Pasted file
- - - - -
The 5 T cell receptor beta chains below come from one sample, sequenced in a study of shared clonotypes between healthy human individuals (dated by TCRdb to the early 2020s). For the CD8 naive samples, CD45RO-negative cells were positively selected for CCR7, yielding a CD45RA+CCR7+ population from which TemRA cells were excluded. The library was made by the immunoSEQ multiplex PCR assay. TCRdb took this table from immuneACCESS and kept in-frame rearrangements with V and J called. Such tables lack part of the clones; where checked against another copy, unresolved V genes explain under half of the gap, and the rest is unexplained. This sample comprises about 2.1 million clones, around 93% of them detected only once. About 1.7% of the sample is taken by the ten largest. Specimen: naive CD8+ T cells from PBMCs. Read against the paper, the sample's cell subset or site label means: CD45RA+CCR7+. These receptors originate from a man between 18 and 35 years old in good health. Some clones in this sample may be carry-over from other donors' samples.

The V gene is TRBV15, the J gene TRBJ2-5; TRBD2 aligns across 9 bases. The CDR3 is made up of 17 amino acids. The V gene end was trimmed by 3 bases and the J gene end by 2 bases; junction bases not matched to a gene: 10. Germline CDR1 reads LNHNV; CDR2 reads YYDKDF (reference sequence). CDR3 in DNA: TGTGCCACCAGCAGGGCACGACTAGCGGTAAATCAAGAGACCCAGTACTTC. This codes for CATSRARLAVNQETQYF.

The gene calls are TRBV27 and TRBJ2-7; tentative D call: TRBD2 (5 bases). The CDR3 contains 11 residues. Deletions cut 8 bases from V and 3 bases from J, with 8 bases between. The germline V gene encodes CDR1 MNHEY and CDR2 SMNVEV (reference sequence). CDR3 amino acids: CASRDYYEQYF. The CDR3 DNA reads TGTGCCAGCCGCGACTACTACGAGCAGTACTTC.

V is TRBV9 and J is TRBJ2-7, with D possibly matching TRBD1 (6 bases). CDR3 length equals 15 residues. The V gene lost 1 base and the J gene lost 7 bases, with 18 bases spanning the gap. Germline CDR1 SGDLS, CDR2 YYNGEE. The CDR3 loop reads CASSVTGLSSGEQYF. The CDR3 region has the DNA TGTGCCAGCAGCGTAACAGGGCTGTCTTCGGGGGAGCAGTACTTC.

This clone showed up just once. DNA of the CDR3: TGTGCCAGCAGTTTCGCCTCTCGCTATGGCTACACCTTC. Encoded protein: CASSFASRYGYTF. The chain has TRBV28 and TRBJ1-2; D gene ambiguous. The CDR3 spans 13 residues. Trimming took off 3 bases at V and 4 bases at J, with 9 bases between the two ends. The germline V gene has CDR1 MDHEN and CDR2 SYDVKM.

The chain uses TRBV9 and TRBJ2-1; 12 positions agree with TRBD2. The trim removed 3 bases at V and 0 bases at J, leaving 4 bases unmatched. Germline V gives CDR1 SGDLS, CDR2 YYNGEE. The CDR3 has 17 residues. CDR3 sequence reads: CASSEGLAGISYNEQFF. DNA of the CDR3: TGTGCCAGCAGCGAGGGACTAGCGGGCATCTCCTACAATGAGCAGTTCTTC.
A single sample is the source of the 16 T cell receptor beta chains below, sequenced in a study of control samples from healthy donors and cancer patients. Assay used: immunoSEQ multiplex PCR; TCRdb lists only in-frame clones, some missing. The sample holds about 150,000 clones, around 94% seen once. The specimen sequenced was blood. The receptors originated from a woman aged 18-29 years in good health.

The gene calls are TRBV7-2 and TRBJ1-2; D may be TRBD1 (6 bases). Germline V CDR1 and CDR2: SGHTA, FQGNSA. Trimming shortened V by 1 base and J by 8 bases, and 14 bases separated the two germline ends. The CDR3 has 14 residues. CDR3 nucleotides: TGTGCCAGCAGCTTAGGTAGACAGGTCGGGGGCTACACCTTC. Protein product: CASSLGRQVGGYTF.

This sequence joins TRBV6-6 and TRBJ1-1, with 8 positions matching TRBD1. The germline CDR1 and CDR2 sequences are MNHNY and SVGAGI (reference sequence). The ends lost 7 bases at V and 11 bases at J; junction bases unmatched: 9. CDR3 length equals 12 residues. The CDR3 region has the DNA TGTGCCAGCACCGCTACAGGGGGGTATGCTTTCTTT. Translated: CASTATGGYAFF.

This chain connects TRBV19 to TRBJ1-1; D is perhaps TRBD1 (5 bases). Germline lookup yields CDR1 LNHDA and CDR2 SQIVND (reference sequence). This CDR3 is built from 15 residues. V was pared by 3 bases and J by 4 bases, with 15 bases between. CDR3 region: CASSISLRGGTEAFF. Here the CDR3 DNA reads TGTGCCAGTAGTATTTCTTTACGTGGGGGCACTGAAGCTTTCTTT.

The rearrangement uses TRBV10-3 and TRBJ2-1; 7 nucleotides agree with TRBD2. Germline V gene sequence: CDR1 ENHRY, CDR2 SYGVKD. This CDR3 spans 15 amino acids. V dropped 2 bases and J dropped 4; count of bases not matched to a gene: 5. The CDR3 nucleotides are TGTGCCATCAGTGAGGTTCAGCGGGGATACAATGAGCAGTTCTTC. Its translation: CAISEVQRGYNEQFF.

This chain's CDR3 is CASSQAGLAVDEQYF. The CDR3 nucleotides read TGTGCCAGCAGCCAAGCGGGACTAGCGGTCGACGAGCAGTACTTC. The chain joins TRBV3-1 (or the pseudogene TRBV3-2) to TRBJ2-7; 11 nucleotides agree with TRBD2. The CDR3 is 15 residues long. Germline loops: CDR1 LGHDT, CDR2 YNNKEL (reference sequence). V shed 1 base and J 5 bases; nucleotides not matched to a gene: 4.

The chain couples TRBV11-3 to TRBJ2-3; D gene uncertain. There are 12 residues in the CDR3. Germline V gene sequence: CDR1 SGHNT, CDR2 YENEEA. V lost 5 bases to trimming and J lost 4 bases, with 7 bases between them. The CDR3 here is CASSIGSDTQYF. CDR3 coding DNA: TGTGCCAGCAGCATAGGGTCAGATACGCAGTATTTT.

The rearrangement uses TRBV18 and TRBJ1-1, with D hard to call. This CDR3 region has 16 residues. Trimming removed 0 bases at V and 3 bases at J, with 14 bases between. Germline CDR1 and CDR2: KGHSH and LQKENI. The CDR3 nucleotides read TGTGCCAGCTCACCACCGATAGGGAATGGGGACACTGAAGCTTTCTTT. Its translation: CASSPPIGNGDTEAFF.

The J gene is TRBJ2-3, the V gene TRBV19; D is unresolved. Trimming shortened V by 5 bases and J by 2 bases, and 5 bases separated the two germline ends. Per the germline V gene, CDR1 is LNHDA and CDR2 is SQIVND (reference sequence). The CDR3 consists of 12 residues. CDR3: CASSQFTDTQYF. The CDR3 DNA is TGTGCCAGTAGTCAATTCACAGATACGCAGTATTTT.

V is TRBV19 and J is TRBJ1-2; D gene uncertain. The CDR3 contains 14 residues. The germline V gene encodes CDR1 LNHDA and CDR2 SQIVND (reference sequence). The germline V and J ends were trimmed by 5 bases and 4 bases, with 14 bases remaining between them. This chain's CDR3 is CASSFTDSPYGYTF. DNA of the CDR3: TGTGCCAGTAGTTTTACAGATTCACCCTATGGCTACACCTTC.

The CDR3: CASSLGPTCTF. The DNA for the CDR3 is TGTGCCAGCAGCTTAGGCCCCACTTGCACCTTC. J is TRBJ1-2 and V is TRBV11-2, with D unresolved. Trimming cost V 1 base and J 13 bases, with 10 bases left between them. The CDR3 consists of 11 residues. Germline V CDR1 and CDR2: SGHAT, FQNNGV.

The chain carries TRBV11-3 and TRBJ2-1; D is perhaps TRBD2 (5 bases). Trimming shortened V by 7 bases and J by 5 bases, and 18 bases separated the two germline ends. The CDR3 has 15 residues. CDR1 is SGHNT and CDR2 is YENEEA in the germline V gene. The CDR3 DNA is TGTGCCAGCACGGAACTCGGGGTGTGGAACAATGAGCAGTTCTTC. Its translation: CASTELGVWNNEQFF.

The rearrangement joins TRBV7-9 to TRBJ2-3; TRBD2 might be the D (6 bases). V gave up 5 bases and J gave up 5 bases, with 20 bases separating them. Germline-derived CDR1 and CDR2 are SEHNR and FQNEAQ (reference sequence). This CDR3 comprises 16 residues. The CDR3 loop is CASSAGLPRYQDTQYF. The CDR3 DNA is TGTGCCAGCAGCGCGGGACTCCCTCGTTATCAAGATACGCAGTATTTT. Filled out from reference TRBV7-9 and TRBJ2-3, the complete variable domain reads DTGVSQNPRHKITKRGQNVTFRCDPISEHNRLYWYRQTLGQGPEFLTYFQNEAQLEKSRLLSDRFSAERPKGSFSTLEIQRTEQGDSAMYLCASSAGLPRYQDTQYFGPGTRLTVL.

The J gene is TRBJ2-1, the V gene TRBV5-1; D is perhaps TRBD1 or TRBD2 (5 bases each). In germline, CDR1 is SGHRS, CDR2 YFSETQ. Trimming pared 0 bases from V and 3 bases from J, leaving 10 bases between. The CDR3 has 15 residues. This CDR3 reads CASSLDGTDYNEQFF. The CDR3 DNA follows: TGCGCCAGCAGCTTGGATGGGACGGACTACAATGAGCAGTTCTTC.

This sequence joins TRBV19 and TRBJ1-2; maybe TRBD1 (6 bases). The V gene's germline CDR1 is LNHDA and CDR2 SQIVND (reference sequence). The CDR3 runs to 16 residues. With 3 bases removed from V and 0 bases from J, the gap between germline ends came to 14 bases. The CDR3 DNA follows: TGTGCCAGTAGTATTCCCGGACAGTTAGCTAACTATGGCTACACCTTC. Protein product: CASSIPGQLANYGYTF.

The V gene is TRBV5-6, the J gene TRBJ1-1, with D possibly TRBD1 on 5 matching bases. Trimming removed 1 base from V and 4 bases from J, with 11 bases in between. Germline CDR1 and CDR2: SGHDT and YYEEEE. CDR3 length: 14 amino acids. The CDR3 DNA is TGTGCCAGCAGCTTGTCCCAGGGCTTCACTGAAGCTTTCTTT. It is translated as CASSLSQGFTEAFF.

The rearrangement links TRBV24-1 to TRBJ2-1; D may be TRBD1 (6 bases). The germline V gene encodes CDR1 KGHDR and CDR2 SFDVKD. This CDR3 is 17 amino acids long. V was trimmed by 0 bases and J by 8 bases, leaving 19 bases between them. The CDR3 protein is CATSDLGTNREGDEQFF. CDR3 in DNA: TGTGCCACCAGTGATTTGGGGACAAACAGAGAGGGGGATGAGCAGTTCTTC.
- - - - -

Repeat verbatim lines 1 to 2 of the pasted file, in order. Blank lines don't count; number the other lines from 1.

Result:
The 5 T cell receptor beta chains below come from one sample, sequenced in a study of shared clonotypes between healthy human individuals (dated by TCRdb to the early 2020s). For the CD8 naive samples, CD45RO-negative cells were positively selected for CCR7, yielding a CD45RA+CCR7+ population from which TemRA cells were excluded. The library was made by the immunoSEQ multiplex PCR assay. TCRdb took this table from immuneACCESS and kept in-frame rearrangements with V and J called. Such tables lack part of the clones; where checked against another copy, unresolved V genes explain under half of the gap, and the rest is unexplained. This sample comprises about 2.1 million clones, around 93% of them detected only once. About 1.7% of the sample is taken by the ten largest. Specimen: naive CD8+ T cells from PBMCs. Read against the paper, the sample's cell subset or site label means: CD45RA+CCR7+. These receptors originate from a man between 18 and 35 years old in good health. Some clones in this sample may be carry-over from other donors' samples.

The V gene is TRBV15, the J gene TRBJ2-5; TRBD2 aligns across 9 bases. The CDR3 is made up of 17 amino acids. The V gene end was trimmed by 3 bases and the J gene end by 2 bases; junction bases not matched to a gene: 10. Germline CDR1 reads LNHNV; CDR2 reads YYDKDF (reference sequence). CDR3 in DNA: TGTGCCACCAGCAGGGCACGACTAGCGGTAAATCAAGAGACCCAGTACTTC. This codes for CATSRARLAVNQETQYF.